Y Combinator is improving upon its Fall 2014 Stanford course, How to Start a Startup, with a larger-scale online course called Startup School. Whether you swear by startup bibles like Both Sides of the Table or Zero to One, there’s no denying that Y Combinator, now having backed more than 1,400 startups, has a tip or two to share about starting companies.
The 10-week class is a composite of lectures, class office hours and group office hours. YC is targeting current startup founding teams with the class, but you can always just watch the lectures as an observer. Startup School will be recorded at Stanford and feature speakers who played major roles at companies like WhatsApp, Stripe, Reddit, Quora, Facebook and Twitch.
“You can teach 30 percent of what you need to know to start a company in lectures, but the other 70 percent you need to actually start a startup,” Sam Altman, president of the Y Combinator Group, told TechCrunch.
In an attempt to replicate a lighter version of a YC Fellowship at scale, full students will have access to the shared community of startups taking the course via a dedicated Slack channel. In addition to a like-minded community, participants will be required to report weekly company updates. And much like YC office hours, some students will get access to advice from YC alumni. At the conclusion, students will be able to share their work at something of a miniaturized demo day.
“In planning the course, I talked to 50 people who I thought were good startup advisors and good teachers and who had thought a lot about education,” said Altman.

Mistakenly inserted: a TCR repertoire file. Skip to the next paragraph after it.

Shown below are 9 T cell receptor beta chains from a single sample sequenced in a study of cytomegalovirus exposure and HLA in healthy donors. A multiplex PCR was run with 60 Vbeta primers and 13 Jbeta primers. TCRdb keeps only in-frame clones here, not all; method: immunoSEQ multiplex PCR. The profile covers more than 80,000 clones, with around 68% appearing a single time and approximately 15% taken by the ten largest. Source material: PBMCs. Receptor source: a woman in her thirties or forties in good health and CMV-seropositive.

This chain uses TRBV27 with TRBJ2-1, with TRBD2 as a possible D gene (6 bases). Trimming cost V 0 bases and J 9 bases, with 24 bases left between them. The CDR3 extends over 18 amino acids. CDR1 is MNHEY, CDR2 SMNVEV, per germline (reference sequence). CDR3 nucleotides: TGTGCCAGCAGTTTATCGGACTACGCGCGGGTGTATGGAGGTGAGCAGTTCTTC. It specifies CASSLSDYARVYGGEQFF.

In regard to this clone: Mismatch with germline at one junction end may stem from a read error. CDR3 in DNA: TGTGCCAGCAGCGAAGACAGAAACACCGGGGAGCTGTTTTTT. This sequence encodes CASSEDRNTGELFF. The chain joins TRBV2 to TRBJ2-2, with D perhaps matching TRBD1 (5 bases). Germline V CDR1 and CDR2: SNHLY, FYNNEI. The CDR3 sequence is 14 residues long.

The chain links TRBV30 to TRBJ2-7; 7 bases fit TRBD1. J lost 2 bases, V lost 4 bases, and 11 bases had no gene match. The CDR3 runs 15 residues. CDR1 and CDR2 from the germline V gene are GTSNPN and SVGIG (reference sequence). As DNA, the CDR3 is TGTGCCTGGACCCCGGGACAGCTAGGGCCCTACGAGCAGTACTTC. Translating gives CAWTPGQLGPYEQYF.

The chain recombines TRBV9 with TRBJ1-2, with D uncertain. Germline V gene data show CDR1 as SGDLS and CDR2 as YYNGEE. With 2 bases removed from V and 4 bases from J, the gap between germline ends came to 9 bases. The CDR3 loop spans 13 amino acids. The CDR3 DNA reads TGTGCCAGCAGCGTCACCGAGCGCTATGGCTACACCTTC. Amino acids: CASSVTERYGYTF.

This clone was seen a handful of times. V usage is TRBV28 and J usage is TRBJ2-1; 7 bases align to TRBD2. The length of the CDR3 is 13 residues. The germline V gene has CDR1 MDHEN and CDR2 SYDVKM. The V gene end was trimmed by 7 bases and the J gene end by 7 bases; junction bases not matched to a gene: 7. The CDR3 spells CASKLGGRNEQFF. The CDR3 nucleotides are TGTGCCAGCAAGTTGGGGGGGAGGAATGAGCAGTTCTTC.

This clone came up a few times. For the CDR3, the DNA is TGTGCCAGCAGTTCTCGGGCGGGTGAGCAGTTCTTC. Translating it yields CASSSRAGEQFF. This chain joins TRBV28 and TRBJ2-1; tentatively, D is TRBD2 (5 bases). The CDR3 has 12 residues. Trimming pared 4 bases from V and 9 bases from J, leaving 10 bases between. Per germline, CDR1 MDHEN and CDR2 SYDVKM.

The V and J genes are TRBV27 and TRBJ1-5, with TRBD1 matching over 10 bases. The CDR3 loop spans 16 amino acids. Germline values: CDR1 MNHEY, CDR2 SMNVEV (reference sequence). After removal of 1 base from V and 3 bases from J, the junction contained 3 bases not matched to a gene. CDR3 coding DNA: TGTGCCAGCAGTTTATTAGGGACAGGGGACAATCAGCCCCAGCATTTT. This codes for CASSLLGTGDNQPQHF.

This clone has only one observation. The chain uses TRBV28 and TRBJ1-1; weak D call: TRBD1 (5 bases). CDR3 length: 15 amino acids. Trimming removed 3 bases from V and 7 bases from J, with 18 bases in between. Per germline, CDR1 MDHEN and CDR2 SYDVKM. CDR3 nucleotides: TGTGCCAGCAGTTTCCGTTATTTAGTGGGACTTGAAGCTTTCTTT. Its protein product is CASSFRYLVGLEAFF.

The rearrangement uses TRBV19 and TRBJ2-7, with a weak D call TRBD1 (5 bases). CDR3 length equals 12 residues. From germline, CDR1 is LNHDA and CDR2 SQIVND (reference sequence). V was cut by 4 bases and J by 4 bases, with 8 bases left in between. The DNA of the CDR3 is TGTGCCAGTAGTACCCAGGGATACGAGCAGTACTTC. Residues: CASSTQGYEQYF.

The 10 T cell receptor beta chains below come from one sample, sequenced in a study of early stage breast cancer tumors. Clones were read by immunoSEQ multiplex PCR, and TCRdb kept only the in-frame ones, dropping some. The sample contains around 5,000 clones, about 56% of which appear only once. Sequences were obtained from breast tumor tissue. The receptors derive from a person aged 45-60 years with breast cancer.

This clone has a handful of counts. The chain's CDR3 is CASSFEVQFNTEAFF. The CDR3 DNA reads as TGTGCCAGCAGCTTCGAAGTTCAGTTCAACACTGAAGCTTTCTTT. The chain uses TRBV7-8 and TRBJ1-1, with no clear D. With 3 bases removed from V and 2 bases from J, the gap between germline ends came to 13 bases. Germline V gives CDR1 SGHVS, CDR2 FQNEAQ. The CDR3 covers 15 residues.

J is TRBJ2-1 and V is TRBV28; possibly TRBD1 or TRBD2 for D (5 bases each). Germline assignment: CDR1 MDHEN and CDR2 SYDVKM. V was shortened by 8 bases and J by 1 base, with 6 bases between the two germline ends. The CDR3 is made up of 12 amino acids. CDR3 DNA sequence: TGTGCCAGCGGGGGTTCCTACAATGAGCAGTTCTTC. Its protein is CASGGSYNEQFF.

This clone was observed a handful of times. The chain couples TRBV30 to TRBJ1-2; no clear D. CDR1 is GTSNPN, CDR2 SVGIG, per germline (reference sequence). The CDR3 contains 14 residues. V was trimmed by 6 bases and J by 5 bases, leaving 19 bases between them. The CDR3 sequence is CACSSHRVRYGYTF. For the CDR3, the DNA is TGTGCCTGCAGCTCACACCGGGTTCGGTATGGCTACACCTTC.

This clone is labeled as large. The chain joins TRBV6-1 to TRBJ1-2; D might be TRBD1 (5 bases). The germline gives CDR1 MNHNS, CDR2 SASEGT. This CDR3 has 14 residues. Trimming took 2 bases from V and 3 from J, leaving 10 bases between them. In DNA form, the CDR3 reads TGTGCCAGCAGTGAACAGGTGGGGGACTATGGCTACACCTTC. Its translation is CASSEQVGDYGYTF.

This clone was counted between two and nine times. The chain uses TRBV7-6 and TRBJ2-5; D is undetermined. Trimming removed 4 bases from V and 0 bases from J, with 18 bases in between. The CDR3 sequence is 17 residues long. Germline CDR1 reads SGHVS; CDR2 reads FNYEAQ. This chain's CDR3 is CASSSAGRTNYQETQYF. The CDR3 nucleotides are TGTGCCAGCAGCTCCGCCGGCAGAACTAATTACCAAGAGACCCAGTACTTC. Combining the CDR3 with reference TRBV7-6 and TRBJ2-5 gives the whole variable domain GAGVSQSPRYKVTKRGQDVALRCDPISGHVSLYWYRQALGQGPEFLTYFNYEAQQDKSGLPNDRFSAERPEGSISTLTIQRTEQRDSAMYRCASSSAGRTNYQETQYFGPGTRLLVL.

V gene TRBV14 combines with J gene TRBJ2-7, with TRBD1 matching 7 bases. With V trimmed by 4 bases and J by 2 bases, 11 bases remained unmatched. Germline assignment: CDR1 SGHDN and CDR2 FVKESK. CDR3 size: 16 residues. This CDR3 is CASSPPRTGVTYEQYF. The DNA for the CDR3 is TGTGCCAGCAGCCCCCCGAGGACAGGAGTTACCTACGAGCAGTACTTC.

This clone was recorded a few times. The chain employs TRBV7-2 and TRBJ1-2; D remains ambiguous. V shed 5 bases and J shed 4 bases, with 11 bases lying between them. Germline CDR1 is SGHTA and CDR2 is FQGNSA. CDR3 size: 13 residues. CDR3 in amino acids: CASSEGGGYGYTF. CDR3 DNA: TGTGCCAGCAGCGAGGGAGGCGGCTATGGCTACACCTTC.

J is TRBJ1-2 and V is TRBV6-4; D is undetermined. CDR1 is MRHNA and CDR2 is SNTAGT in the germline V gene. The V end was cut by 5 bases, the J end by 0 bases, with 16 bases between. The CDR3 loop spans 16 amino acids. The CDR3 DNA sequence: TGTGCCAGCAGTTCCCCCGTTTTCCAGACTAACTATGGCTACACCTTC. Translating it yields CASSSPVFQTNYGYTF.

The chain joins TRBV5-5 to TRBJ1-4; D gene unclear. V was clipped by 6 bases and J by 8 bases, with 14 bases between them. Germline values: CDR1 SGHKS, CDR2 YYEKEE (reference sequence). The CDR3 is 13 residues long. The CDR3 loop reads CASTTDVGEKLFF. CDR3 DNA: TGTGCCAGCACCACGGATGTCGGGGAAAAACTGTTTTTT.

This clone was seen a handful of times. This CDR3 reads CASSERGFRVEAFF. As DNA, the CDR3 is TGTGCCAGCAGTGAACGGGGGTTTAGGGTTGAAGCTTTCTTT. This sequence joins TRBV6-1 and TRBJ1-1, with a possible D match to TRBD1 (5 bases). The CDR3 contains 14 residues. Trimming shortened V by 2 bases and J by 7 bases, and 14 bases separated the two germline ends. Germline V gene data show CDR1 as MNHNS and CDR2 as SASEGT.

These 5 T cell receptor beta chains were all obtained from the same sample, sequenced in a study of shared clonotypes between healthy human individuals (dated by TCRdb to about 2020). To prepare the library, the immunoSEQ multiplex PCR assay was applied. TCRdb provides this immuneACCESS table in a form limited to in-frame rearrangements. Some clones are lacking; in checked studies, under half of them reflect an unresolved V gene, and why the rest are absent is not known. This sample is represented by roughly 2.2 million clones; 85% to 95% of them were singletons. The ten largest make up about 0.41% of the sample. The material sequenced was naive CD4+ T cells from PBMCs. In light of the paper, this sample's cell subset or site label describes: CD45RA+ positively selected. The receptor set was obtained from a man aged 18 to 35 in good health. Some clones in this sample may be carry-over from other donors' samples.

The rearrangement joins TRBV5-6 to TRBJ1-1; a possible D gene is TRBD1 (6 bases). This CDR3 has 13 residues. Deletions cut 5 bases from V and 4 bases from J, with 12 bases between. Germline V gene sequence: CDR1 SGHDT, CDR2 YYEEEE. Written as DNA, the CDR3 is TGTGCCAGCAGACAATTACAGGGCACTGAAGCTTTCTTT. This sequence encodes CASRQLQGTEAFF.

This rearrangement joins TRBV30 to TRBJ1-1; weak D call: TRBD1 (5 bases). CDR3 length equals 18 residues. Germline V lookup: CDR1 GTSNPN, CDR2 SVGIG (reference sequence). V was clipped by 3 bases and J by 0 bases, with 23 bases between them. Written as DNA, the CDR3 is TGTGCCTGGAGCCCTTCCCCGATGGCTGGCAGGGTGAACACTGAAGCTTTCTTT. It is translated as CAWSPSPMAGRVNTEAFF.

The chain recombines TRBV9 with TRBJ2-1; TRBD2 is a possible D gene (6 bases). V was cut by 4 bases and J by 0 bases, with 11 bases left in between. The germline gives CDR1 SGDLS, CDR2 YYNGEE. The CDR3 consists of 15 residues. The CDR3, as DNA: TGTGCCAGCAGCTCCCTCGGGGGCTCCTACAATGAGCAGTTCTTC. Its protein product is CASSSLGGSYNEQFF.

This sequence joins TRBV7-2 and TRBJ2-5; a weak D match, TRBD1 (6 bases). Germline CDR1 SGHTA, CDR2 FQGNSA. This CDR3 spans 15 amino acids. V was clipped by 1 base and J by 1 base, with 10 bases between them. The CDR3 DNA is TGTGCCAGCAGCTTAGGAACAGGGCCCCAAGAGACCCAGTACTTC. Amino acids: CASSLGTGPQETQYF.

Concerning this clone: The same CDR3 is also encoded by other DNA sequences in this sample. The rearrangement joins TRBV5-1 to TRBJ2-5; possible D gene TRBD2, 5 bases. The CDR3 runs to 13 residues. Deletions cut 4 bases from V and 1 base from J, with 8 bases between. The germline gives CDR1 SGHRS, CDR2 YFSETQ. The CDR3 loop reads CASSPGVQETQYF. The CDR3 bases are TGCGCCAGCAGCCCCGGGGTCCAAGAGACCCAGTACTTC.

The class features an entire lecture dedicated to building a great company culture. Students will learn how to build and manage teams and the specifics of what to look for when hiring. The course also spends time addressing the topics of diversity and inclusion. And whereas the rest of the Valley might have you believe that ideas are a dime a dozen, YC spends ample time discussing tactics for coming up with good ideas.
Online education isn’t exactly in the wheelhouse of Y Combinator, which keeps its lights on by assisting companies in which it has a financial interest. But the course should help bolster the broader tech ecosystem in places that don’t have as much direct access to mentorship, ultimately improving YC’s reach and deal flow.
“We trust that if we do right by founders, eventually we will make money even if it’s not clear in the short term,” explained Altman.
Altman admittedly has a thing for teaching. He told me that he would consider teaching CS 229, Machine Learning, to undergrads at Stanford if he was less busy. Though his version of the course would include philosophy, politics and economics side-by-side with more typical math and programming instruction.
Registration is open now; the course will begin April 5th — don’t forget your No. 2 pencil.